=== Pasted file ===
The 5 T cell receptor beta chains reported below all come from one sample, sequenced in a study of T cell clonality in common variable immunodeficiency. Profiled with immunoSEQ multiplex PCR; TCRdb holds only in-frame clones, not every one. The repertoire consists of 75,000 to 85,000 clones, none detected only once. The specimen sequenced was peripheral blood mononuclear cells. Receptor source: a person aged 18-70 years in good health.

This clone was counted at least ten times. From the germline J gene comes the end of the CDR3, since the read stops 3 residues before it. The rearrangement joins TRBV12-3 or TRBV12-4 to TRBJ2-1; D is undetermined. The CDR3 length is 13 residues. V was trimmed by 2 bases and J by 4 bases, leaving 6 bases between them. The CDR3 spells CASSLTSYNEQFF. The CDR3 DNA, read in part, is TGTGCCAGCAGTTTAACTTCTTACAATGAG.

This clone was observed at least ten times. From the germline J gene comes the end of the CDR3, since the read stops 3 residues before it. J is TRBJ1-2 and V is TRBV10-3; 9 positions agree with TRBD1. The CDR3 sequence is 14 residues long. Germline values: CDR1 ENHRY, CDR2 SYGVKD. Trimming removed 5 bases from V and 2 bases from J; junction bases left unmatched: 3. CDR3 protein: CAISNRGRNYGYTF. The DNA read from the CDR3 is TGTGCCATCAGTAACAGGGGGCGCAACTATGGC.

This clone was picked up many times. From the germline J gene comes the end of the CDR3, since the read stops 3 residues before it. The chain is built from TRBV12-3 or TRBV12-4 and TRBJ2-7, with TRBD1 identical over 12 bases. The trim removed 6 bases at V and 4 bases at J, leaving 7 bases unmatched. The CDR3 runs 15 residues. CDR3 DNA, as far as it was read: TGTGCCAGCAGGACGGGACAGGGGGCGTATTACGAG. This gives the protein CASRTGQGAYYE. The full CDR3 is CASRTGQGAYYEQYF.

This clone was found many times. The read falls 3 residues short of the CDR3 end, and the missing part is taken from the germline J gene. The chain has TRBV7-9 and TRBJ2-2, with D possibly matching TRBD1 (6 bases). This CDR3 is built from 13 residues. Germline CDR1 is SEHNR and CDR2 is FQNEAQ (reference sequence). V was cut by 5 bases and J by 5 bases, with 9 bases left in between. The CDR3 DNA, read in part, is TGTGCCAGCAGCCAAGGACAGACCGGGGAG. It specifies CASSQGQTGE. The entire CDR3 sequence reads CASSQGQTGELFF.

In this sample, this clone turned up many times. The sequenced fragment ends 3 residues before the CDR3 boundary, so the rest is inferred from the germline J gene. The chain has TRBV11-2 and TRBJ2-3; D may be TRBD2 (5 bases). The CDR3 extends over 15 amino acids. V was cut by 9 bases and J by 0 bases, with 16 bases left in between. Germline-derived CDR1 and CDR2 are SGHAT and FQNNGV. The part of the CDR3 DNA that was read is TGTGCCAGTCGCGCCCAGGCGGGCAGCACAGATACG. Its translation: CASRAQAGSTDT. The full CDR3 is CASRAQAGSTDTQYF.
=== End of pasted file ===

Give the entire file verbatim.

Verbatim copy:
The 5 T cell receptor beta chains reported below all come from one sample, sequenced in a study of T cell clonality in common variable immunodeficiency. Profiled with immunoSEQ multiplex PCR; TCRdb holds only in-frame clones, not every one. The repertoire consists of 75,000 to 85,000 clones, none detected only once. The specimen sequenced was peripheral blood mononuclear cells. Receptor source: a person aged 18-70 years in good health.

This clone was counted at least ten times. From the germline J gene comes the end of the CDR3, since the read stops 3 residues before it. The rearrangement joins TRBV12-3 or TRBV12-4 to TRBJ2-1; D is undetermined. The CDR3 length is 13 residues. V was trimmed by 2 bases and J by 4 bases, leaving 6 bases between them. The CDR3 spells CASSLTSYNEQFF. The CDR3 DNA, read in part, is TGTGCCAGCAGTTTAACTTCTTACAATGAG.

This clone was observed at least ten times. From the germline J gene comes the end of the CDR3, since the read stops 3 residues before it. J is TRBJ1-2 and V is TRBV10-3; 9 positions agree with TRBD1. The CDR3 sequence is 14 residues long. Germline values: CDR1 ENHRY, CDR2 SYGVKD. Trimming removed 5 bases from V and 2 bases from J; junction bases left unmatched: 3. CDR3 protein: CAISNRGRNYGYTF. The DNA read from the CDR3 is TGTGCCATCAGTAACAGGGGGCGCAACTATGGC.

This clone was picked up many times. From the germline J gene comes the end of the CDR3, since the read stops 3 residues before it. The chain is built from TRBV12-3 or TRBV12-4 and TRBJ2-7, with TRBD1 identical over 12 bases. The trim removed 6 bases at V and 4 bases at J, leaving 7 bases unmatched. The CDR3 runs 15 residues. CDR3 DNA, as far as it was read: TGTGCCAGCAGGACGGGACAGGGGGCGTATTACGAG. This gives the protein CASRTGQGAYYE. The full CDR3 is CASRTGQGAYYEQYF.

This clone was found many times. The read falls 3 residues short of the CDR3 end, and the missing part is taken from the germline J gene. The chain has TRBV7-9 and TRBJ2-2, with D possibly matching TRBD1 (6 bases). This CDR3 is built from 13 residues. Germline CDR1 is SEHNR and CDR2 is FQNEAQ (reference sequence). V was cut by 5 bases and J by 5 bases, with 9 bases left in between. The CDR3 DNA, read in part, is TGTGCCAGCAGCCAAGGACAGACCGGGGAG. It specifies CASSQGQTGE. The entire CDR3 sequence reads CASSQGQTGELFF.

In this sample, this clone turned up many times. The sequenced fragment ends 3 residues before the CDR3 boundary, so the rest is inferred from the germline J gene. The chain has TRBV11-2 and TRBJ2-3; D may be TRBD2 (5 bases). The CDR3 extends over 15 amino acids. V was cut by 9 bases and J by 0 bases, with 16 bases left in between. Germline-derived CDR1 and CDR2 are SGHAT and FQNNGV. The part of the CDR3 DNA that was read is TGTGCCAGTCGCGCCCAGGCGGGCAGCACAGATACG. Its translation: CASRAQAGSTDT. The full CDR3 is CASRAQAGSTDTQYF.